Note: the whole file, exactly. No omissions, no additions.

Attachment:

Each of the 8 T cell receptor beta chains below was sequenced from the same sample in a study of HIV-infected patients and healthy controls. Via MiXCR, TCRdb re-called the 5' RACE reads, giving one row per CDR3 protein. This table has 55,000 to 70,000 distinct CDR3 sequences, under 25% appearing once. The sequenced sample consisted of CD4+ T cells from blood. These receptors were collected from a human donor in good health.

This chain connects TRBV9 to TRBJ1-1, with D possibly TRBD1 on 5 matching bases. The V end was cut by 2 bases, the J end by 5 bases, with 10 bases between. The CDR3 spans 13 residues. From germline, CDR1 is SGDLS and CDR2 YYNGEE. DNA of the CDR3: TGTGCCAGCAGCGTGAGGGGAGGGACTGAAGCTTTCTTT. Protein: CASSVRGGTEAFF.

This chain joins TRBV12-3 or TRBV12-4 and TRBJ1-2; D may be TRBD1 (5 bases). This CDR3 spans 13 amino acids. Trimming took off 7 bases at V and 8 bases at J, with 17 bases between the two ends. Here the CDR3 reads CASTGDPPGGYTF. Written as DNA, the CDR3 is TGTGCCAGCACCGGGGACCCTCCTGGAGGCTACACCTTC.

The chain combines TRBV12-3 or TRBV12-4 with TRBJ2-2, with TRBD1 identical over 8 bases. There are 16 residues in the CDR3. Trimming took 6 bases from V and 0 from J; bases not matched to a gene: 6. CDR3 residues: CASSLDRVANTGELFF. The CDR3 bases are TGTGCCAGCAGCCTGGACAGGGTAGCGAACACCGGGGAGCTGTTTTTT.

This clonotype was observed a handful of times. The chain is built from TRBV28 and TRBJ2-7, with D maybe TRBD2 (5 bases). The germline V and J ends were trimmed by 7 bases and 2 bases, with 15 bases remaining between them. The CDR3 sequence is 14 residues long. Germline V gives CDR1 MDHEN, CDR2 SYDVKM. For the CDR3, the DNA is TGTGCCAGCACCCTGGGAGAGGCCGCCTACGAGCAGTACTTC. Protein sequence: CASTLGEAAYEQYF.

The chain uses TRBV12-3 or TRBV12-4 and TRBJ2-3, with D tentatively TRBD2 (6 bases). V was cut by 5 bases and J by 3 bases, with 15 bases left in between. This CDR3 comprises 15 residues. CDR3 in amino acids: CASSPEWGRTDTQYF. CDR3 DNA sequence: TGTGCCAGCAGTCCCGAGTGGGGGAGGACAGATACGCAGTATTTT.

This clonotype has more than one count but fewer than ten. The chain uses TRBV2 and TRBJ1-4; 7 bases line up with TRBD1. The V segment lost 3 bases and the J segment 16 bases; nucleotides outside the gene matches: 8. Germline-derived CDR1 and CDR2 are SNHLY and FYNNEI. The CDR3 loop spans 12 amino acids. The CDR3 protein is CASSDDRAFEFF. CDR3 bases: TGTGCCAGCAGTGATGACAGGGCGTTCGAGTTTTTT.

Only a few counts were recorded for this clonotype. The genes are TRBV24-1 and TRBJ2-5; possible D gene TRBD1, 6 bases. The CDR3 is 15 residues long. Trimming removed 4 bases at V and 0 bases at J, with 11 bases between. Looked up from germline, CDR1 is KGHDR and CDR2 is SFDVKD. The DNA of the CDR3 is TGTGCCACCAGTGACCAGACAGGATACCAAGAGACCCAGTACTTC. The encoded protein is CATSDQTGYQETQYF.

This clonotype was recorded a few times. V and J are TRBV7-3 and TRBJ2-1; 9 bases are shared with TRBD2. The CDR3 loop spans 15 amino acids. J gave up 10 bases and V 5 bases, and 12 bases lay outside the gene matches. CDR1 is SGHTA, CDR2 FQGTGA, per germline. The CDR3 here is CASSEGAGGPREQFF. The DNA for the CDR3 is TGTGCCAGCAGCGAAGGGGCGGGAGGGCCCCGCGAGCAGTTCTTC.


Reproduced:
Each of the 8 T cell receptor beta chains below was sequenced from the same sample in a study of HIV-infected patients and healthy controls. Via MiXCR, TCRdb re-called the 5' RACE reads, giving one row per CDR3 protein. This table has 55,000 to 70,000 distinct CDR3 sequences, under 25% appearing once. The sequenced sample consisted of CD4+ T cells from blood. These receptors were collected from a human donor in good health.

This chain connects TRBV9 to TRBJ1-1, with D possibly TRBD1 on 5 matching bases. The V end was cut by 2 bases, the J end by 5 bases, with 10 bases between. The CDR3 spans 13 residues. From germline, CDR1 is SGDLS and CDR2 YYNGEE. DNA of the CDR3: TGTGCCAGCAGCGTGAGGGGAGGGACTGAAGCTTTCTTT. Protein: CASSVRGGTEAFF.

This chain joins TRBV12-3 or TRBV12-4 and TRBJ1-2; D may be TRBD1 (5 bases). This CDR3 spans 13 amino acids. Trimming took off 7 bases at V and 8 bases at J, with 17 bases between the two ends. Here the CDR3 reads CASTGDPPGGYTF. Written as DNA, the CDR3 is TGTGCCAGCACCGGGGACCCTCCTGGAGGCTACACCTTC.

The chain combines TRBV12-3 or TRBV12-4 with TRBJ2-2, with TRBD1 identical over 8 bases. There are 16 residues in the CDR3. Trimming took 6 bases from V and 0 from J; bases not matched to a gene: 6. CDR3 residues: CASSLDRVANTGELFF. The CDR3 bases are TGTGCCAGCAGCCTGGACAGGGTAGCGAACACCGGGGAGCTGTTTTTT.

This clonotype was observed a handful of times. The chain is built from TRBV28 and TRBJ2-7, with D maybe TRBD2 (5 bases). The germline V and J ends were trimmed by 7 bases and 2 bases, with 15 bases remaining between them. The CDR3 sequence is 14 residues long. Germline V gives CDR1 MDHEN, CDR2 SYDVKM. For the CDR3, the DNA is TGTGCCAGCACCCTGGGAGAGGCCGCCTACGAGCAGTACTTC. Protein sequence: CASTLGEAAYEQYF.

The chain uses TRBV12-3 or TRBV12-4 and TRBJ2-3, with D tentatively TRBD2 (6 bases). V was cut by 5 bases and J by 3 bases, with 15 bases left in between. This CDR3 comprises 15 residues. CDR3 in amino acids: CASSPEWGRTDTQYF. CDR3 DNA sequence: TGTGCCAGCAGTCCCGAGTGGGGGAGGACAGATACGCAGTATTTT.

This clonotype has more than one count but fewer than ten. The chain uses TRBV2 and TRBJ1-4; 7 bases line up with TRBD1. The V segment lost 3 bases and the J segment 16 bases; nucleotides outside the gene matches: 8. Germline-derived CDR1 and CDR2 are SNHLY and FYNNEI. The CDR3 loop spans 12 amino acids. The CDR3 protein is CASSDDRAFEFF. CDR3 bases: TGTGCCAGCAGTGATGACAGGGCGTTCGAGTTTTTT.

Only a few counts were recorded for this clonotype. The genes are TRBV24-1 and TRBJ2-5; possible D gene TRBD1, 6 bases. The CDR3 is 15 residues long. Trimming removed 4 bases at V and 0 bases at J, with 11 bases between. Looked up from germline, CDR1 is KGHDR and CDR2 is SFDVKD. The DNA of the CDR3 is TGTGCCACCAGTGACCAGACAGGATACCAAGAGACCCAGTACTTC. The encoded protein is CATSDQTGYQETQYF.

This clonotype was recorded a few times. V and J are TRBV7-3 and TRBJ2-1; 9 bases are shared with TRBD2. The CDR3 loop spans 15 amino acids. J gave up 10 bases and V 5 bases, and 12 bases lay outside the gene matches. CDR1 is SGHTA, CDR2 FQGTGA, per germline. The CDR3 here is CASSEGAGGPREQFF. The DNA for the CDR3 is TGTGCCAGCAGCGAAGGGGCGGGAGGGCCCCGCGAGCAGTTCTTC.